We were asked to join the American Talent Initiative (and were thrilled to say “yes!”) in part because we are a high-achieving university (with graduation rates well in excess of the 70 percent minimum), in part because we were willing to make a commitment and set our own goals to increase enrollment and graduation of low- and moderate-income Americans, and in part because we are seen as a university that has unique contributions to make to the collection of best practices in this important domain.
We are among a diverse set of 96 private and public institutions committed to a sustained collective effort to dramatically increase educational opportunity for these talented youth. We are enhancing our own efforts to recruit and support lower-income students, while learning from each other and contributing to research that will help other colleges and universities expand opportunity.
The coalition, funded by Bloomberg Philanthropies and coordinated by the Aspen Institute’s College Excellence Program and Ithaka S+R, has a shared goal of enrolling an additional 50,000 qualified low- and moderate-income students in the top 270 U.S. colleges and universities by 2025. I think it’s doable. I also think it is a necessity.
Over the last year, we have worked with ATI staff to set our goals as part of the collective and to share some of our own innovative practices, including the Flyer Promise program, the UD Sinclair Academy, and the no-fee, fixed-net-tuition program. These programs are not only removing barriers for students in our Dayton community, they are at the heart of the ATI mission. I was happy to share our vision at the Bloomberg offices for the annual meetings of presidents — from Princeton and Harvard to Davidson and Franklin & Marshall to Michigan and Ohio State.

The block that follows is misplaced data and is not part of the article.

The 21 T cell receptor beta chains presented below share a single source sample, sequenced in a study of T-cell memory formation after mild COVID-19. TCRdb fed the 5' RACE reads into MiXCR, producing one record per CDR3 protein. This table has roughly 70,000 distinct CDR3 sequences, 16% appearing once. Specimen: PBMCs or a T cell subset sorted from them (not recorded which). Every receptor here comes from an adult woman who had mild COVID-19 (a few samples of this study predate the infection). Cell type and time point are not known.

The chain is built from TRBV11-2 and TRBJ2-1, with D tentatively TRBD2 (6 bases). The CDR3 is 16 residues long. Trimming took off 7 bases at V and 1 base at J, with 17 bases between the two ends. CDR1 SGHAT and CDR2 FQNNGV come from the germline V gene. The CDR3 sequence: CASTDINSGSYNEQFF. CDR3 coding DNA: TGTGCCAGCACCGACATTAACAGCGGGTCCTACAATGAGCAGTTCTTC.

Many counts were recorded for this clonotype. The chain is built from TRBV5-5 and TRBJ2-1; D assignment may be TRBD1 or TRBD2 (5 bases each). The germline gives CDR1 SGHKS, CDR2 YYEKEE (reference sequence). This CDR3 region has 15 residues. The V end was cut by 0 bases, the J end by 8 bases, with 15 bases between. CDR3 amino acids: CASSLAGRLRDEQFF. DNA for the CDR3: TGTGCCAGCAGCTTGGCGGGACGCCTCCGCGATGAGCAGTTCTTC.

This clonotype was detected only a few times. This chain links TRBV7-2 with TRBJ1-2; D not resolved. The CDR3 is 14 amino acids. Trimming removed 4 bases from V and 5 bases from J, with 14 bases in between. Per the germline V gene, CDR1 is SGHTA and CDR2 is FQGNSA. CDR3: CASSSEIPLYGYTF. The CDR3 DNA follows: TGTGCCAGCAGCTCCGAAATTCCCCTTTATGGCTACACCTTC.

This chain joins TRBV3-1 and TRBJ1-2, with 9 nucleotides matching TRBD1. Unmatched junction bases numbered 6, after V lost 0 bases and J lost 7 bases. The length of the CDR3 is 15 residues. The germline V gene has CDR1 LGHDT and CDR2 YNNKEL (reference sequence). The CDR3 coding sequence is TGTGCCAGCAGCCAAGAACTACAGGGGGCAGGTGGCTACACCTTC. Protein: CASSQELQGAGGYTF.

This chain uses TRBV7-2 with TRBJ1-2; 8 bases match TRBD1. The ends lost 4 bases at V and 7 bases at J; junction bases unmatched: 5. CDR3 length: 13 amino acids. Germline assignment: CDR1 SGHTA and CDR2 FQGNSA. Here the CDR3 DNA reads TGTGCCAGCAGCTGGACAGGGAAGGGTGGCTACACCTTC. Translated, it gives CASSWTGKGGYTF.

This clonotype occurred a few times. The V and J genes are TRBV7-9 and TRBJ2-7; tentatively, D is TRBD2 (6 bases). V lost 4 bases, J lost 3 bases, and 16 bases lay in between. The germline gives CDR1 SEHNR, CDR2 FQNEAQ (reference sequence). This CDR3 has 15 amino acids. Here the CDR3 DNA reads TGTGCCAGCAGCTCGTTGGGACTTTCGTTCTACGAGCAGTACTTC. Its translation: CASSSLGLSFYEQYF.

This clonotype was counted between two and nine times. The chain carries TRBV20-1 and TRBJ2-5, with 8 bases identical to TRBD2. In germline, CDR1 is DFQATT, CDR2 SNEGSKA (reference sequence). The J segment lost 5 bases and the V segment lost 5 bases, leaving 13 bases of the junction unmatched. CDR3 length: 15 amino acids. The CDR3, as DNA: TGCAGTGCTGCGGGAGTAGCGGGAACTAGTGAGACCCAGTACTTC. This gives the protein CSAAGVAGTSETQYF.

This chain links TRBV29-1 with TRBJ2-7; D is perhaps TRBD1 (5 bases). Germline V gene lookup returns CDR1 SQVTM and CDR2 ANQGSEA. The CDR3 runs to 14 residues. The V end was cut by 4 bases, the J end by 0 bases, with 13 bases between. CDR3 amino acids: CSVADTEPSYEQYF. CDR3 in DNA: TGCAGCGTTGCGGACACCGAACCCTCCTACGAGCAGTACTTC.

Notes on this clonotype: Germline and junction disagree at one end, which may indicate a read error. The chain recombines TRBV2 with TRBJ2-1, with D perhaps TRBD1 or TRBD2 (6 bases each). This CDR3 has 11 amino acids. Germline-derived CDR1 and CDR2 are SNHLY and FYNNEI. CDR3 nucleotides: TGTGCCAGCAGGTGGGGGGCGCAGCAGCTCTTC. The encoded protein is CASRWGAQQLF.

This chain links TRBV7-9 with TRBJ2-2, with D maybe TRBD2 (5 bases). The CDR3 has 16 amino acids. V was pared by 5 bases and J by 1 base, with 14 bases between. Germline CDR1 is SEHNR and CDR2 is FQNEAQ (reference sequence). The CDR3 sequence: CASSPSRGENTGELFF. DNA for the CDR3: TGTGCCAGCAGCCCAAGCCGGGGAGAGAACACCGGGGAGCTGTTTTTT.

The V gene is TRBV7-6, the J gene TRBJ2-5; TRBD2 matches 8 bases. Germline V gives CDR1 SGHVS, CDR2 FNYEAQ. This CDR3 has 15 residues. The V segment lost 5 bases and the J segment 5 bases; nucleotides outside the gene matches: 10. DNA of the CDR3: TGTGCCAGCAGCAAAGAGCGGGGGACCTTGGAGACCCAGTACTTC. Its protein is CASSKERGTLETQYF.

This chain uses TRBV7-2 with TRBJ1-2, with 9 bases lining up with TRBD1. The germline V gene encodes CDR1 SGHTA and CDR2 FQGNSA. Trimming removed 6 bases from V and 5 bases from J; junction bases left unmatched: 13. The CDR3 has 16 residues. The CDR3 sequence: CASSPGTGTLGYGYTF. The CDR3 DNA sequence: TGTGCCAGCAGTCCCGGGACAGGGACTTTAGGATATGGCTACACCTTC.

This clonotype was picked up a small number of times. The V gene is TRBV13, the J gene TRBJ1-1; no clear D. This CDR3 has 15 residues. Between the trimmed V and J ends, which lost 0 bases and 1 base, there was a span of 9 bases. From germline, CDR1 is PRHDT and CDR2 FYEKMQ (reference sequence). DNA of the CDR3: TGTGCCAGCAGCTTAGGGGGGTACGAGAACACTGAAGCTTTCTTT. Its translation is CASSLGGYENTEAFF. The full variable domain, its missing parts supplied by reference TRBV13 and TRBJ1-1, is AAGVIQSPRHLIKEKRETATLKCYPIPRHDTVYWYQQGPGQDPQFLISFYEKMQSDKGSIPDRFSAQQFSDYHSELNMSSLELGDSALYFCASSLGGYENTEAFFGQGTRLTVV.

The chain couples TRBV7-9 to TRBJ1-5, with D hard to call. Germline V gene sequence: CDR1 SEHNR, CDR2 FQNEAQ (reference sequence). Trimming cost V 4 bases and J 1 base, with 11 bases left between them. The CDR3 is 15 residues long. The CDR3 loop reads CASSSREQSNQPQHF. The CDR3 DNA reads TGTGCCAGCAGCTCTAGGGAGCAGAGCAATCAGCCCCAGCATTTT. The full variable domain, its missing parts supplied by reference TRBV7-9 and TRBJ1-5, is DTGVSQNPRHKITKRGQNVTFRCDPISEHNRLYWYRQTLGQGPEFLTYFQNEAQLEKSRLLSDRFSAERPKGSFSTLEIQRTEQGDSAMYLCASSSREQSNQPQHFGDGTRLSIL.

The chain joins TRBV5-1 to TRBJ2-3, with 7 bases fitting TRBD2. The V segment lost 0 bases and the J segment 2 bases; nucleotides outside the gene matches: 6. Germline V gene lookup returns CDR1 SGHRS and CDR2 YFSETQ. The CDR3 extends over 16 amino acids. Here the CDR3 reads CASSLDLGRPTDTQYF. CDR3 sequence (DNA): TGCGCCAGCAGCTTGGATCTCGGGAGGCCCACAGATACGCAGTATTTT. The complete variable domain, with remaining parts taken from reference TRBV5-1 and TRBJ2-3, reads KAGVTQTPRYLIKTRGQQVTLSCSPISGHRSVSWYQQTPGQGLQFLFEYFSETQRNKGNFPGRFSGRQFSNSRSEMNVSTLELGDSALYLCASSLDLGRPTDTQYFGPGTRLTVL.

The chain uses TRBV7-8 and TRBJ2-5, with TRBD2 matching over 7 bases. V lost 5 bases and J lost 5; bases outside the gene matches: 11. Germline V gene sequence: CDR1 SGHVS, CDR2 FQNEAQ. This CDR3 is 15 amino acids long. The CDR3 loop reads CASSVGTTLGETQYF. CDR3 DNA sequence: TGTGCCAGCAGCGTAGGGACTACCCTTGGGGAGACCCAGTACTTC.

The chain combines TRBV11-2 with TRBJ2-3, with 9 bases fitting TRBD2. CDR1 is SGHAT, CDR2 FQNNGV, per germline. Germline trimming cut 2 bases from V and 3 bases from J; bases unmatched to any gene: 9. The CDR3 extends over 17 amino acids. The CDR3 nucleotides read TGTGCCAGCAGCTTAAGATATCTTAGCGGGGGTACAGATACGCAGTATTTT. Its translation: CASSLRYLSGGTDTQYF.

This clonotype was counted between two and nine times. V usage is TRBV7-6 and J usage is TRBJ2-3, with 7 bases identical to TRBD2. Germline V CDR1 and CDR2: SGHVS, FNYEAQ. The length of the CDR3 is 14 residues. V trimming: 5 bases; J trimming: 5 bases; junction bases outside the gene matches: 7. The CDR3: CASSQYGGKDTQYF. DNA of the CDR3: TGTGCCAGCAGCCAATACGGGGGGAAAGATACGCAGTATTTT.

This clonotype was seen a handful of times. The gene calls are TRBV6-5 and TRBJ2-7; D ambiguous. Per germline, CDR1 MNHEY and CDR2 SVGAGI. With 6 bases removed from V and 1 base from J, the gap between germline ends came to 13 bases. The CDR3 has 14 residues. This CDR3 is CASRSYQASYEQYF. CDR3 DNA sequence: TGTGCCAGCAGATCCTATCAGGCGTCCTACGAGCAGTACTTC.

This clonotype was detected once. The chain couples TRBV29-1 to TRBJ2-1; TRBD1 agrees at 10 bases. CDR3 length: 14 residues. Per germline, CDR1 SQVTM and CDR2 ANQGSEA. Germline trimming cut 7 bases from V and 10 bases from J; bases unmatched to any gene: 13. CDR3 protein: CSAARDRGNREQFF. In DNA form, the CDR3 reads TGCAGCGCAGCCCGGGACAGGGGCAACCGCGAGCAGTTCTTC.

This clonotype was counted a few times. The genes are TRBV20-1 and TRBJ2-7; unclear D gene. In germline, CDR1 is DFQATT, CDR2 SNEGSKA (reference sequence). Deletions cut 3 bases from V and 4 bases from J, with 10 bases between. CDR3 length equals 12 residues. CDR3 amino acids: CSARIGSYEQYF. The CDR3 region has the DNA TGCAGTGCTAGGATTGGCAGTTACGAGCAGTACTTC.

The varying perspectives — from big and small (50,000 to 1,000), public and private, hyper-elite and competitive — enriched our conversations. We listened to each other and openly shared our observations, hopes, and concerns in an honest, transparent forum.
To borrow from “Hamilton,” I felt like I was in the “room where it happens.” The degree of commitment of these higher-ed leaders is inspiring, the set of practices in place and under development across the country is promising, and the combined power of these universities and colleges is overwhelming.
The effort to ensure that, as a society, we educate lower- and moderate-income Americans is essential to our freedoms and our future. We must succeed as a collective, and UD must succeed individually in what is an important race for talent.
Eric F. Spina is president of the University of Dayton.